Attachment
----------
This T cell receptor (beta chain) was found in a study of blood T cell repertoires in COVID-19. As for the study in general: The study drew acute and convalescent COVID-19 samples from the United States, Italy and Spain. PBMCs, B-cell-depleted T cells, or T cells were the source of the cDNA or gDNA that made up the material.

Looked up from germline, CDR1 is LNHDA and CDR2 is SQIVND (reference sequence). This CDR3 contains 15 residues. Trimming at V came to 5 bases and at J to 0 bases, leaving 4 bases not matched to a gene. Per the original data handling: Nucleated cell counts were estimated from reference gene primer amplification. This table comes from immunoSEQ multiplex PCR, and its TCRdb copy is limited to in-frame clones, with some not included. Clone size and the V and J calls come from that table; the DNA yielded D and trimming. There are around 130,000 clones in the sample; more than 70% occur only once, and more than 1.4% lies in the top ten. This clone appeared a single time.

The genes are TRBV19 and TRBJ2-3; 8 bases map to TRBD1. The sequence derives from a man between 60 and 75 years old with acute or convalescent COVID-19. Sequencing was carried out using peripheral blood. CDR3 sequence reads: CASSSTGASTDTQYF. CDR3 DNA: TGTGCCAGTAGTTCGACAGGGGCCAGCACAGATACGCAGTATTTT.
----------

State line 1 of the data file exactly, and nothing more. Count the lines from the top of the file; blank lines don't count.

This T cell receptor (beta chain) was found in a study of blood T cell repertoires in COVID-19. As for the study in general: The study drew acute and convalescent COVID-19 samples from the United States, Italy and Spain. PBMCs, B-cell-depleted T cells, or T cells were the source of the cDNA or gDNA that made up the material.